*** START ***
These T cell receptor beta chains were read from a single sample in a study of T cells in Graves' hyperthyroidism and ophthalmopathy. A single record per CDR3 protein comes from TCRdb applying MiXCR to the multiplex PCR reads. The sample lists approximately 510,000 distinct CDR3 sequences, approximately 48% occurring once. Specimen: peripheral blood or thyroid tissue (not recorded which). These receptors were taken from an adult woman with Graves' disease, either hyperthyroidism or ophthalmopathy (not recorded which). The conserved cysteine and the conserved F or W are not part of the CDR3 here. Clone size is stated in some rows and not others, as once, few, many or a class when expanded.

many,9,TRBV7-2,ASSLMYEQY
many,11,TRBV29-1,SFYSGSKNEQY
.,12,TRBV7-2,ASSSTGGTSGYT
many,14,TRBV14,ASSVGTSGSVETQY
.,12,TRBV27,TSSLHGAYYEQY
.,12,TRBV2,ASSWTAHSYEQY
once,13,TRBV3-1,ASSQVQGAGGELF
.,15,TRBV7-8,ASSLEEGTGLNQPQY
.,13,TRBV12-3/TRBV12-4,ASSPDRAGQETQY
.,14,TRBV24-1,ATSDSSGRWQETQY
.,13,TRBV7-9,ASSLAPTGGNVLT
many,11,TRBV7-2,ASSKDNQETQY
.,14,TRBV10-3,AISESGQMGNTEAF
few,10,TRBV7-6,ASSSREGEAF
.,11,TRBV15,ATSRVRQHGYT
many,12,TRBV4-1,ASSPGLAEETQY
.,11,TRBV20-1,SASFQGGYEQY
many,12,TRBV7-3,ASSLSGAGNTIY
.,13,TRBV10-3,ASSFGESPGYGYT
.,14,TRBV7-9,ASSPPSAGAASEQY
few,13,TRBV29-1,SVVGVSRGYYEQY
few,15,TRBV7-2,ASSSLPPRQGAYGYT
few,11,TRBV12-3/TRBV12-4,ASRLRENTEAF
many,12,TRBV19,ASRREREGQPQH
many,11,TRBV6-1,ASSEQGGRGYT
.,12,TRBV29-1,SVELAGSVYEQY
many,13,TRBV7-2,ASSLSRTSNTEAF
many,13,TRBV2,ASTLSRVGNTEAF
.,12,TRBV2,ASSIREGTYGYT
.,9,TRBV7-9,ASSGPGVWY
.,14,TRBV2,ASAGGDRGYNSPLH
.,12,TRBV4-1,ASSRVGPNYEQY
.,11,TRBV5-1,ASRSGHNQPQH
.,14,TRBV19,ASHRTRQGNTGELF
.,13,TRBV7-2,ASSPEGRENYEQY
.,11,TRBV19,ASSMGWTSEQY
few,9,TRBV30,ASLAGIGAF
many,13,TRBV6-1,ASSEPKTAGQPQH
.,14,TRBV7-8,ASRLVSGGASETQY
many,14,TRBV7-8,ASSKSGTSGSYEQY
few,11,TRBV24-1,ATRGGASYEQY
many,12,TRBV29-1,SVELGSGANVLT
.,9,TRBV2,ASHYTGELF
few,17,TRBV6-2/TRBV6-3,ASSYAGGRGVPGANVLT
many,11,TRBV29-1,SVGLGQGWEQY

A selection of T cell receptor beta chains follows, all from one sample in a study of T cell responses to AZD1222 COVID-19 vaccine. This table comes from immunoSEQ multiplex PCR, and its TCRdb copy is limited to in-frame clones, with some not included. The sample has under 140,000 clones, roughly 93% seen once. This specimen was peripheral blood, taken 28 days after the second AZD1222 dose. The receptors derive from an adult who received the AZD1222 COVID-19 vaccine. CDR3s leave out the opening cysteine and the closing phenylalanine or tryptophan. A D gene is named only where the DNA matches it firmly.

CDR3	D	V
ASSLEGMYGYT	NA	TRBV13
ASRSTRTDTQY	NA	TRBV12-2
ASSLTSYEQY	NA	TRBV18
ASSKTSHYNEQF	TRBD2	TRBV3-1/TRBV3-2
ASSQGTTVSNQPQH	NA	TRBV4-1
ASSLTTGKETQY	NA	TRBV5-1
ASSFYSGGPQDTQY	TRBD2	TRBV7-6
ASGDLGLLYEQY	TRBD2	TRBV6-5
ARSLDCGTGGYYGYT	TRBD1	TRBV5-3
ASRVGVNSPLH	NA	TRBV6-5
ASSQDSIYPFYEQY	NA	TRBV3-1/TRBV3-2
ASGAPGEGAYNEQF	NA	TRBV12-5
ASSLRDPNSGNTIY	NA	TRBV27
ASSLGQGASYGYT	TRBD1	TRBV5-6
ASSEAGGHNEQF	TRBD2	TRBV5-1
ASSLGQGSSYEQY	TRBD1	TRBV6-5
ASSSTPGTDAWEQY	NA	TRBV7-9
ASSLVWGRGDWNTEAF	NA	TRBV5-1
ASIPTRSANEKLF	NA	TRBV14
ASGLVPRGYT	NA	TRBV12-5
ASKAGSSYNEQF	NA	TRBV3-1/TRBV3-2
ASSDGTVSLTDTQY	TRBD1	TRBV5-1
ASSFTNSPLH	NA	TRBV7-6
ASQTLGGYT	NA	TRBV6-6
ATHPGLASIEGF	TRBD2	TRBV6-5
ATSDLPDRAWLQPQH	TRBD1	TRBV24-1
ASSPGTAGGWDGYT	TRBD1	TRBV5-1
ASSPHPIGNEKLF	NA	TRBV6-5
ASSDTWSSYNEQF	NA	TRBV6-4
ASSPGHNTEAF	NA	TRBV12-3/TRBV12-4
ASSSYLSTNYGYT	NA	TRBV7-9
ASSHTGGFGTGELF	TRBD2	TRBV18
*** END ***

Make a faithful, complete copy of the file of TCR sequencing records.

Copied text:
These T cell receptor beta chains were read from a single sample in a study of T cells in Graves' hyperthyroidism and ophthalmopathy. A single record per CDR3 protein comes from TCRdb applying MiXCR to the multiplex PCR reads. The sample lists approximately 510,000 distinct CDR3 sequences, approximately 48% occurring once. Specimen: peripheral blood or thyroid tissue (not recorded which). These receptors were taken from an adult woman with Graves' disease, either hyperthyroidism or ophthalmopathy (not recorded which). The conserved cysteine and the conserved F or W are not part of the CDR3 here. Clone size is stated in some rows and not others, as once, few, many or a class when expanded.

many,9,TRBV7-2,ASSLMYEQY
many,11,TRBV29-1,SFYSGSKNEQY
.,12,TRBV7-2,ASSSTGGTSGYT
many,14,TRBV14,ASSVGTSGSVETQY
.,12,TRBV27,TSSLHGAYYEQY
.,12,TRBV2,ASSWTAHSYEQY
once,13,TRBV3-1,ASSQVQGAGGELF
.,15,TRBV7-8,ASSLEEGTGLNQPQY
.,13,TRBV12-3/TRBV12-4,ASSPDRAGQETQY
.,14,TRBV24-1,ATSDSSGRWQETQY
.,13,TRBV7-9,ASSLAPTGGNVLT
many,11,TRBV7-2,ASSKDNQETQY
.,14,TRBV10-3,AISESGQMGNTEAF
few,10,TRBV7-6,ASSSREGEAF
.,11,TRBV15,ATSRVRQHGYT
many,12,TRBV4-1,ASSPGLAEETQY
.,11,TRBV20-1,SASFQGGYEQY
many,12,TRBV7-3,ASSLSGAGNTIY
.,13,TRBV10-3,ASSFGESPGYGYT
.,14,TRBV7-9,ASSPPSAGAASEQY
few,13,TRBV29-1,SVVGVSRGYYEQY
few,15,TRBV7-2,ASSSLPPRQGAYGYT
few,11,TRBV12-3/TRBV12-4,ASRLRENTEAF
many,12,TRBV19,ASRREREGQPQH
many,11,TRBV6-1,ASSEQGGRGYT
.,12,TRBV29-1,SVELAGSVYEQY
many,13,TRBV7-2,ASSLSRTSNTEAF
many,13,TRBV2,ASTLSRVGNTEAF
.,12,TRBV2,ASSIREGTYGYT
.,9,TRBV7-9,ASSGPGVWY
.,14,TRBV2,ASAGGDRGYNSPLH
.,12,TRBV4-1,ASSRVGPNYEQY
.,11,TRBV5-1,ASRSGHNQPQH
.,14,TRBV19,ASHRTRQGNTGELF
.,13,TRBV7-2,ASSPEGRENYEQY
.,11,TRBV19,ASSMGWTSEQY
few,9,TRBV30,ASLAGIGAF
many,13,TRBV6-1,ASSEPKTAGQPQH
.,14,TRBV7-8,ASRLVSGGASETQY
many,14,TRBV7-8,ASSKSGTSGSYEQY
few,11,TRBV24-1,ATRGGASYEQY
many,12,TRBV29-1,SVELGSGANVLT
.,9,TRBV2,ASHYTGELF
few,17,TRBV6-2/TRBV6-3,ASSYAGGRGVPGANVLT
many,11,TRBV29-1,SVGLGQGWEQY

A selection of T cell receptor beta chains follows, all from one sample in a study of T cell responses to AZD1222 COVID-19 vaccine. This table comes from immunoSEQ multiplex PCR, and its TCRdb copy is limited to in-frame clones, with some not included. The sample has under 140,000 clones, roughly 93% seen once. This specimen was peripheral blood, taken 28 days after the second AZD1222 dose. The receptors derive from an adult who received the AZD1222 COVID-19 vaccine. CDR3s leave out the opening cysteine and the closing phenylalanine or tryptophan. A D gene is named only where the DNA matches it firmly.

CDR3	D	V
ASSLEGMYGYT	NA	TRBV13
ASRSTRTDTQY	NA	TRBV12-2
ASSLTSYEQY	NA	TRBV18
ASSKTSHYNEQF	TRBD2	TRBV3-1/TRBV3-2
ASSQGTTVSNQPQH	NA	TRBV4-1
ASSLTTGKETQY	NA	TRBV5-1
ASSFYSGGPQDTQY	TRBD2	TRBV7-6
ASGDLGLLYEQY	TRBD2	TRBV6-5
ARSLDCGTGGYYGYT	TRBD1	TRBV5-3
ASRVGVNSPLH	NA	TRBV6-5
ASSQDSIYPFYEQY	NA	TRBV3-1/TRBV3-2
ASGAPGEGAYNEQF	NA	TRBV12-5
ASSLRDPNSGNTIY	NA	TRBV27
ASSLGQGASYGYT	TRBD1	TRBV5-6
ASSEAGGHNEQF	TRBD2	TRBV5-1
ASSLGQGSSYEQY	TRBD1	TRBV6-5
ASSSTPGTDAWEQY	NA	TRBV7-9
ASSLVWGRGDWNTEAF	NA	TRBV5-1
ASIPTRSANEKLF	NA	TRBV14
ASGLVPRGYT	NA	TRBV12-5
ASKAGSSYNEQF	NA	TRBV3-1/TRBV3-2
ASSDGTVSLTDTQY	TRBD1	TRBV5-1
ASSFTNSPLH	NA	TRBV7-6
ASQTLGGYT	NA	TRBV6-6
ATHPGLASIEGF	TRBD2	TRBV6-5
ATSDLPDRAWLQPQH	TRBD1	TRBV24-1
ASSPGTAGGWDGYT	TRBD1	TRBV5-1
ASSPHPIGNEKLF	NA	TRBV6-5
ASSDTWSSYNEQF	NA	TRBV6-4
ASSPGHNTEAF	NA	TRBV12-3/TRBV12-4
ASSSYLSTNYGYT	NA	TRBV7-9
ASSHTGGFGTGELF	TRBD2	TRBV18